Later when he viewed the footage from the square, Buchanan realized they had something special. “It wasn’t until we came back home and started putting the pieces together that we saw there was a story there,” he says. “The movie just grew and flowered on its own … as we began to analyze and organize our materials, a story naturally evolved.”
Buchanan started putting the film together on his iPad, using iMovie software. He combined still photos, video footage and music that seemed to capture the mood of each section, which grew to include classic cars, the Cuban missile crisis, the Cuban revolution and the country’s future. But the heart of the film turned out to be the video of August in the Plaza de la Catedral, linking the differences of language, country and culture by teaching a group of kids how to dance. Buchanan, who honed his musical tastes as a college DJ, chose Louis Armstrong, Chuck Berry, the Beatles and John Lennon for the soundtrack.
The finished film, titled Cuba People to People — Roses, Cars, & Wings, might have been just another home movie destined for YouTube. Then August showed the film to a friend who happens to be a film professor. According to Buchanan, “He said, ‘This is pretty good, why don’t you make these few adjustments and submit it to film festivals?’ So I submitted it to two or three festivals, but I didn’t give it much of a chance.” One of those was the 2017 Cinema New York City Film Festival. “Looking at the website,” recalls Buchanan, “I saw there were about 30,000 films that were submitted to the festival every year, and I thought, there’s no chance that this is going to win. About a month later, I got a notice the film was one of 400 that were accepted to go into the next round … then it was accepted into the actual film festival of about 100 films.”
He and August got to watch their home movie screen at the festival, along with the professional efforts produced by large casts and crews. Says Buchanan, “Gail and I would sit next to each other and poke each other, and ask, “Why is our film in this? It just looks like a home movie.” Later, they had the opportunity to ask a few judges that exact question. Along with liking the grass roots, indie feel of the film, “They said it was really different, in that it had this hopeful message of ‘why can’t we just get along?’” says Buchanan.
On the surface, directing a movie might seem completely different from Buchanan’s day job as an actuary, but he believes creativity and problem-solving drive both kinds of work. “When you get beyond a spreadsheet, math is creative,” says Buchanan. “I’ve always tried to figure out what’s something that’s going to work — that nobody’s ever thought about before?”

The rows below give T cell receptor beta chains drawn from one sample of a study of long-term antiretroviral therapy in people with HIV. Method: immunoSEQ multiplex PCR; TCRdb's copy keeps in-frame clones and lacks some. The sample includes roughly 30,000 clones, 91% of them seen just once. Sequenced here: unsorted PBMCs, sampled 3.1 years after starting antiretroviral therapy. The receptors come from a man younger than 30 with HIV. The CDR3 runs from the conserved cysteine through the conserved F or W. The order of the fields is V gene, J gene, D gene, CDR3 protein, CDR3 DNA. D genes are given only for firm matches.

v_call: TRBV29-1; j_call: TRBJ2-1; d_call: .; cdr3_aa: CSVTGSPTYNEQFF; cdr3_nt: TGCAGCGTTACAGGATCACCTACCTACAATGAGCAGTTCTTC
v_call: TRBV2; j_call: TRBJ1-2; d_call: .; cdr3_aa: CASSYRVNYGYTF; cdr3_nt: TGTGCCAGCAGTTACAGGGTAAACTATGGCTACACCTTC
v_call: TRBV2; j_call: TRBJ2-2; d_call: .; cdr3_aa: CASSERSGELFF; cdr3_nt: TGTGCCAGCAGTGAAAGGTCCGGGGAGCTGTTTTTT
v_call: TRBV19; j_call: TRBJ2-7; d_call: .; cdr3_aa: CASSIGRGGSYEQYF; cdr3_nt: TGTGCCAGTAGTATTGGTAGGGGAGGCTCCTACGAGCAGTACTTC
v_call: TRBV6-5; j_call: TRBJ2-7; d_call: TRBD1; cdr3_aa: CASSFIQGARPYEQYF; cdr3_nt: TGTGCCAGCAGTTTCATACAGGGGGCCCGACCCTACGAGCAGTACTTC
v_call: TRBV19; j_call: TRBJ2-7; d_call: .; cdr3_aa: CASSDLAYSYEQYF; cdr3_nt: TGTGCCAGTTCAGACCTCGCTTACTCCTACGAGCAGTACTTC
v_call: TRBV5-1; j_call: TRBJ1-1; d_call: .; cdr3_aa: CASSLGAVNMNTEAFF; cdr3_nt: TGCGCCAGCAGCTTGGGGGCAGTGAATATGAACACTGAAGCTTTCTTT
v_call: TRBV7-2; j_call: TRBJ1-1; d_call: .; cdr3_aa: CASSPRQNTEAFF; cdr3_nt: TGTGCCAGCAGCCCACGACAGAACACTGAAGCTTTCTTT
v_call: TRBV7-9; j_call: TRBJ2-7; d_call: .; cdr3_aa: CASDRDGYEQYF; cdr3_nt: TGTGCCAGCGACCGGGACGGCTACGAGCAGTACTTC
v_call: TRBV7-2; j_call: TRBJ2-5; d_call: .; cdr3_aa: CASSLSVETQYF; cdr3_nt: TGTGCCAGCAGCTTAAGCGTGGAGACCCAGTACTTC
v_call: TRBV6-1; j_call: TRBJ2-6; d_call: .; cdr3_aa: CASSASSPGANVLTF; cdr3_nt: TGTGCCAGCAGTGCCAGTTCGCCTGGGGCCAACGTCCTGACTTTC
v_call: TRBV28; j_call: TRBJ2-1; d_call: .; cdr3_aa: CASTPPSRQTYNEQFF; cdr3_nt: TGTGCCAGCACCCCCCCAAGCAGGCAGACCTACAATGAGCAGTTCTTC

He also credits his math skills for his success in a completely different creative venture: learning to salsa dance. Between trips, he says, August convinced him to take salsa classes. “She said, ‘You’ll like salsa because it’s very mathematical.’ I was really bad at it. I was quitting every two weeks. She kept on dragging me back to class, and eventually I got it.” Since then, Buchanan has competed at the World Salsa Summit in Miami, where he’s won numerous bronze and silver medals, but says he’s “still waiting on that elusive gold.” He’s even performed salsa dances during the halftime show at Madison Square Garden.
The unexpected success of the movie reminds Buchanan of an idea he’s tried to instill in his children. “I’ve always told my kids that if you don’t do something, there’s only one thing that’s going to happen: That’s nothing. If you do something, there are only two things that might happen: either something or nothing. So you might as well do something and see what happens.”
The film has been shown in five festivals to date, and Buchanan is still submitting it to a contest or two each month. He’s currently waiting to hear back from festivals in Madrid and Berlin. If the film gets accepted overseas, Buchanan and August are thinking about using it as a springboard to their next adventure. “We’ll plan the next trip, and the next filming opportunity, around wherever it may get accepted,” he says.
You don’t need to travel to New York or Berlin to see Cuba People to People — Roses, Cars, & Wings. Check out the movie on Vimeo at vimeo.com/231243903. Buchanan’s earlier travel films, including Africa Trek, Penguin Trek and Galapagos Trek, can be found at vimeo.com/album/5323032.
Laurie McClellan is a freelance writer and photographer living in Arlington, Virginia. She is on the faculty of Johns Hopkins University, where she teaches in the M.A. in Science Writing program.